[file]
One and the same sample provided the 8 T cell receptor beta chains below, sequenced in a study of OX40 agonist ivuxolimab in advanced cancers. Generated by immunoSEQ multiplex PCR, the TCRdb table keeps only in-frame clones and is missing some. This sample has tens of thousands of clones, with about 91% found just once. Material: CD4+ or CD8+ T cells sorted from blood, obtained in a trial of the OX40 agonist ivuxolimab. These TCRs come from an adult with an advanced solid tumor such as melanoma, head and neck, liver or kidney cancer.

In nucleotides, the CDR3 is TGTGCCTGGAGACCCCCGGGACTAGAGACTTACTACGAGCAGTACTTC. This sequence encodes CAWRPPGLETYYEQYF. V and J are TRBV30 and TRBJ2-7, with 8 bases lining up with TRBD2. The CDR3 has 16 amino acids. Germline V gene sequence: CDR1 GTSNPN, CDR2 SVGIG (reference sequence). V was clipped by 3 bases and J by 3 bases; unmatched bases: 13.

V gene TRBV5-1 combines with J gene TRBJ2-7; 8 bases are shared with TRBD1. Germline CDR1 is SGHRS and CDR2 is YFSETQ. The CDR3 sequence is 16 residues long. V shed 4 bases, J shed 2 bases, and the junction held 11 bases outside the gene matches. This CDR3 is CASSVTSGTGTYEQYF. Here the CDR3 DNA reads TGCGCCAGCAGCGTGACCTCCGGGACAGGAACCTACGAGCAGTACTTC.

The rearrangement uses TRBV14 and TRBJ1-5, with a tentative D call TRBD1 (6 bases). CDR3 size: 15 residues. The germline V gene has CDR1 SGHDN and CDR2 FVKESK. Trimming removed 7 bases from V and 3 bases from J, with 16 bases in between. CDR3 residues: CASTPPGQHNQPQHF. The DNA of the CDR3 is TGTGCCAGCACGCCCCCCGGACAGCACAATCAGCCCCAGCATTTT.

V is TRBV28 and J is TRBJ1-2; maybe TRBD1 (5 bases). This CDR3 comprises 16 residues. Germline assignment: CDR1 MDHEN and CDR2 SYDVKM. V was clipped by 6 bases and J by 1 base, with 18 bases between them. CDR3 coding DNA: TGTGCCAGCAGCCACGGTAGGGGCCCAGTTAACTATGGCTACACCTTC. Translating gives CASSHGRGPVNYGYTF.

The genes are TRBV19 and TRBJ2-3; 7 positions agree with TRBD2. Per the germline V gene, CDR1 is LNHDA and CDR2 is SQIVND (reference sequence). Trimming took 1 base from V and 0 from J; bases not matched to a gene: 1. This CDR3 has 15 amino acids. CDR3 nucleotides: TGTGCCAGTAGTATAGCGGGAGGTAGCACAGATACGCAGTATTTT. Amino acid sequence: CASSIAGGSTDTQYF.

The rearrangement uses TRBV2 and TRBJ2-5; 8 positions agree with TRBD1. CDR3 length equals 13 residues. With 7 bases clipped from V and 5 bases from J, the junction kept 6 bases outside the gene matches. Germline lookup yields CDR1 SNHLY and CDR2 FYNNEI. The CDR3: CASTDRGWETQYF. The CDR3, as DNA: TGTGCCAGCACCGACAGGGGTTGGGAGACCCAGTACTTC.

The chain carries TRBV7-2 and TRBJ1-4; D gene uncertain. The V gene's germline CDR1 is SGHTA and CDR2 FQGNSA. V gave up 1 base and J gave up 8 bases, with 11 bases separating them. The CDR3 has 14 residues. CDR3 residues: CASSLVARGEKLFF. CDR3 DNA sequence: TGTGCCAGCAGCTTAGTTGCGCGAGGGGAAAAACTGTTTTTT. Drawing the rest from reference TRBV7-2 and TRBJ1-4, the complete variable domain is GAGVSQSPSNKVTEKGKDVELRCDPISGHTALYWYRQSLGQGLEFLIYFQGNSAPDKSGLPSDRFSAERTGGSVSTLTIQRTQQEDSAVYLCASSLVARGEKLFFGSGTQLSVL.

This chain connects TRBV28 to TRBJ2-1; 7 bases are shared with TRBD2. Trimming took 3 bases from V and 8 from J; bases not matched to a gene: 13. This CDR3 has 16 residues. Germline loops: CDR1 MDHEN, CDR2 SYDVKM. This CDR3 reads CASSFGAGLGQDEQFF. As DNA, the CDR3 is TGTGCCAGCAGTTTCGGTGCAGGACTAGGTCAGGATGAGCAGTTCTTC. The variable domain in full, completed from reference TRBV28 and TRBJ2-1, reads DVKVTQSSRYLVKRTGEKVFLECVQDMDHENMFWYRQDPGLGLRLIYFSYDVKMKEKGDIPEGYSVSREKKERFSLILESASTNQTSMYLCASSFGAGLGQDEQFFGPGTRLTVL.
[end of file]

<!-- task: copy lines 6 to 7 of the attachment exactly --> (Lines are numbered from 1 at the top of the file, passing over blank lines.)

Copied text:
The genes are TRBV19 and TRBJ2-3; 7 positions agree with TRBD2. Per the germline V gene, CDR1 is LNHDA and CDR2 is SQIVND (reference sequence). Trimming took 1 base from V and 0 from J; bases not matched to a gene: 1. This CDR3 has 15 amino acids. CDR3 nucleotides: TGTGCCAGTAGTATAGCGGGAGGTAGCACAGATACGCAGTATTTT. Amino acid sequence: CASSIAGGSTDTQYF.

The rearrangement uses TRBV2 and TRBJ2-5; 8 positions agree with TRBD1. CDR3 length equals 13 residues. With 7 bases clipped from V and 5 bases from J, the junction kept 6 bases outside the gene matches. Germline lookup yields CDR1 SNHLY and CDR2 FYNNEI. The CDR3: CASTDRGWETQYF. The CDR3, as DNA: TGTGCCAGCACCGACAGGGGTTGGGAGACCCAGTACTTC.